For each reference, include their:

  • name
  • position title
  • organization
  • phone number
  • email address
  • location

If your reference has changed jobs since you worked together, indicate how your reference knows you (e.g., “former supervisor”).

Always ask your references' permission to use their information.

Update your references (or contact your existing references) at the beginning of your work search to let them know someone may be calling.

It’s a good idea to tell them about the kind of work you're applying for and send them your current résumé.

You may want to ask what they would say about you if someone called for a reference check.

You can either include your references at the end of your résumé or put “References available on request” at the bottom of your résumé.

It’s more efficient to include your references on your résumé, and it may boost your credibility if your references are well-known. However, you may prefer to opt for "upon request" if you don’t want to spread their contact information widely or you don’t want your current employer to be contacted until after an interview. 

If you're not including references on your résumé, bring them to the interview and provide them to the employer at the end.

Note: employers usually prefer to contact your references directly. Keep in contact with your previous employers, even if they change jobs or retire—potential employers may want to talk to them.

If you're providing your references on a separate sheet:

  • keep formatting consistent
  • if you have one name bold, bold them all
  • if you're including categories for each contact (name, position, email), use the same for all references
  • check capitalization for organization titles
  • use the same font throughout
  • if you're copying contact info from somewhere else, update the formatting
  • use the same style/formatting as your résumé and cover letter (same header with your contact information, etc.) so they look like a cohesive package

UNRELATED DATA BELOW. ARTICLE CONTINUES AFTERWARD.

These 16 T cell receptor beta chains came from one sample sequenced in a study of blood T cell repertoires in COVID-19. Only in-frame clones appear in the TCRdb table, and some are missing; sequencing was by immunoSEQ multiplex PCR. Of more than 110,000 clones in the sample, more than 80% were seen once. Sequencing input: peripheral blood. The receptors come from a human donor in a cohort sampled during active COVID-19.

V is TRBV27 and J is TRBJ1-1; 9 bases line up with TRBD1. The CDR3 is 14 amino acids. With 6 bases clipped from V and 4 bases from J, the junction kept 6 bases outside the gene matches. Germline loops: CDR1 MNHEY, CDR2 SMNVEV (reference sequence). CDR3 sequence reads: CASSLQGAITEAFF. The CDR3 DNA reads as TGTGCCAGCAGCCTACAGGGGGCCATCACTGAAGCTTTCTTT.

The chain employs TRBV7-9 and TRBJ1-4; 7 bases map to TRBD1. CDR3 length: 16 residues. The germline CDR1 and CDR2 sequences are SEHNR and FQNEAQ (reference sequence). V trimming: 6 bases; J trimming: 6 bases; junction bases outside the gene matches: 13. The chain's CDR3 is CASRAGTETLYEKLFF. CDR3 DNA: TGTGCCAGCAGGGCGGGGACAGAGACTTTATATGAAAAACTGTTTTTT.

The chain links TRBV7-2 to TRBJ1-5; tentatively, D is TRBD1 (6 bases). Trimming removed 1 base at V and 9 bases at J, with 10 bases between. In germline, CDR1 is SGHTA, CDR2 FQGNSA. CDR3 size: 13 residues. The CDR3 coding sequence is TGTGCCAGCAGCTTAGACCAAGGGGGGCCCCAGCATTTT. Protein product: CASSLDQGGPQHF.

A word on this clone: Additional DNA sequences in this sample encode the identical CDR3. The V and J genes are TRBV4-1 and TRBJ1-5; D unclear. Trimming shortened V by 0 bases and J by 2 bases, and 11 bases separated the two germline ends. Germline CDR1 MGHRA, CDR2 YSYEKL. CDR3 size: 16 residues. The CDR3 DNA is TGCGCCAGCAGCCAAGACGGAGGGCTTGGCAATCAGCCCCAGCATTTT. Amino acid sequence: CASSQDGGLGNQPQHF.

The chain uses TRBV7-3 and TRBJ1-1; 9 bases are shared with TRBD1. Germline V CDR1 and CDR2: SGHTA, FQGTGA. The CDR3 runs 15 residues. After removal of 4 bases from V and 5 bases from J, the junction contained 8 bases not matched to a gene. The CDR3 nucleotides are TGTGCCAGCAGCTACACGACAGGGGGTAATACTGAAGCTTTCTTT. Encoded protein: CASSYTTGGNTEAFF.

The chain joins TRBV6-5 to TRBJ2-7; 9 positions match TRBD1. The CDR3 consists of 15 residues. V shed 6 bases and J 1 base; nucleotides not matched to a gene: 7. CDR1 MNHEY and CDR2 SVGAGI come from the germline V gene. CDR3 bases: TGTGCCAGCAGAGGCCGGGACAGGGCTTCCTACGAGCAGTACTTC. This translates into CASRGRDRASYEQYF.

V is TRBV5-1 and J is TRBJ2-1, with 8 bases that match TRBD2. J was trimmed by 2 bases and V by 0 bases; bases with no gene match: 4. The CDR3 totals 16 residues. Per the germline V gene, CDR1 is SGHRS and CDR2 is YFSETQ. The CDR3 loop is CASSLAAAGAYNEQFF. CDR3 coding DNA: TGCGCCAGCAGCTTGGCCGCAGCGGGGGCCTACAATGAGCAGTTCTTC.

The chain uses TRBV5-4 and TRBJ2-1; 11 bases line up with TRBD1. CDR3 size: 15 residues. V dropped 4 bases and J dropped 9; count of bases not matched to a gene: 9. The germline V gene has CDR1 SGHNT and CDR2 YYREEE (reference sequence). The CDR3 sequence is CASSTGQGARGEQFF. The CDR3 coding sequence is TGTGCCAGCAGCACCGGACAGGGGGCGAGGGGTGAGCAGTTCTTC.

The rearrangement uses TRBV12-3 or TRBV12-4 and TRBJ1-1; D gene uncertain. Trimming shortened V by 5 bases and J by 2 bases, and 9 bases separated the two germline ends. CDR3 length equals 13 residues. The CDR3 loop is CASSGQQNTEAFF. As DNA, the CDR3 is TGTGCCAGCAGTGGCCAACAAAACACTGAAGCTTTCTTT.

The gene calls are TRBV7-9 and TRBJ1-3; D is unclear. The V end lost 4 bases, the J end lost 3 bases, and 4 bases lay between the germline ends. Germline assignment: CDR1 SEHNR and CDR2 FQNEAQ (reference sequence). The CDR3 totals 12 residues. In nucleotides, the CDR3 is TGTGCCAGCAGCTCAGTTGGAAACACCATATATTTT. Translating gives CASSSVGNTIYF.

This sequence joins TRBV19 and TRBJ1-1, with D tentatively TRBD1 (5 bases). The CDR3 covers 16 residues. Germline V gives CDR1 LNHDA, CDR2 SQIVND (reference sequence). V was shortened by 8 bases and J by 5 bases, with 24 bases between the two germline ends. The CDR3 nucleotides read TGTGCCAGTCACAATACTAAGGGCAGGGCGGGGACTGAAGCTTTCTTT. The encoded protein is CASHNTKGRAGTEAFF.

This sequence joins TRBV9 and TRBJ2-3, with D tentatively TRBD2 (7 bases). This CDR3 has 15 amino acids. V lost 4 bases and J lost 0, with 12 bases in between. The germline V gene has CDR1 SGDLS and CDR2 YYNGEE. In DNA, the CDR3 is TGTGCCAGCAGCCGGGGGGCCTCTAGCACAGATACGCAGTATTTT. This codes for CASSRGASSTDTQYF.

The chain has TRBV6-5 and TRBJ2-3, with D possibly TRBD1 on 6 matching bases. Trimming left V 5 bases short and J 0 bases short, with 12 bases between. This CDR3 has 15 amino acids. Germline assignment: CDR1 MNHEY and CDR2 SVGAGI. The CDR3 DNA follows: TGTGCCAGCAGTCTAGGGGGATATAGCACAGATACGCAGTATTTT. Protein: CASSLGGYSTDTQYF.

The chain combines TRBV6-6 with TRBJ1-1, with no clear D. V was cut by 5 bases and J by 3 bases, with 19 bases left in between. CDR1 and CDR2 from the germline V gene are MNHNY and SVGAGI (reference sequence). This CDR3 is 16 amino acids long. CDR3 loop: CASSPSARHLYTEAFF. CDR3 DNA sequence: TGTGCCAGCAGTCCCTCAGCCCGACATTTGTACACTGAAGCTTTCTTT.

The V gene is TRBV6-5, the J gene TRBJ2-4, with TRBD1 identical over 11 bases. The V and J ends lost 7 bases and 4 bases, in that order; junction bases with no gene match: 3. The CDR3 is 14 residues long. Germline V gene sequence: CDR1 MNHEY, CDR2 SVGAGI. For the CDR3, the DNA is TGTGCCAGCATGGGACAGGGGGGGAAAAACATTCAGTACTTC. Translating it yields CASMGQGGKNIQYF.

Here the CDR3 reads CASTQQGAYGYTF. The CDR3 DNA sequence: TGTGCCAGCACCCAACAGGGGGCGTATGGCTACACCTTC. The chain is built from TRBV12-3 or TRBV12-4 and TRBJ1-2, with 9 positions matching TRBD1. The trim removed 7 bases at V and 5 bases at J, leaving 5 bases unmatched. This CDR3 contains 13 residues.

• include your name in the document
  • save the document with your name in the title

Employers will usually contact your references after you've completed a successful interview and the supervisor wants to learn more about you and your work history. This could be immediately following your interview or several days after.

Usually, reference check questions will relate to your:

  • past responsibilities
  • work ethic
  • professional behaviour
  • skills
  • dependability


  1. What kind of work did ______ do for your organization? 
  2. This will be a busy position with multiple demands and changing priorities. Describe how _____ has worked under similar conditions
  3. Is _____ able to organize her work effectively to meet deadlines? 
  4. Does _______ generally arrive at work on time? Were there excessive absences? 
  5. Would you hire ______ again if you had the opportunity?

Graduate students

Early in your program, your CV may closely resemble your résumé. Creating a Research Interests section is the easiest way to quickly differentiate your CV from your résumé.

While in your program, you should look for opportunities to build these sections of your CV:

  • research experience
  • teaching experience
  • publications
  • presentations
  • professional affiliations

As you progress through your program, your CV and résumé should become clearly differentiated documents.

Building your CV

  1. Make notes about how your experience matches up with the posting by deconstructing the job posting.
  2. Choose the format that best suits your experience.
  3. Prepare your reference list.
  4. Decide on the general layout and appearance, including the sections, order, fonts, etc.
  5. Write your first draft—our action verbs list can help you write strong statements.
  6. Review and proofread.
  7. Ask 2 or 3 people to take a look and provide feedback (they should know you well and/or be knowledgeable about the field you're targeting).
  8. Make any changes and finalize your document.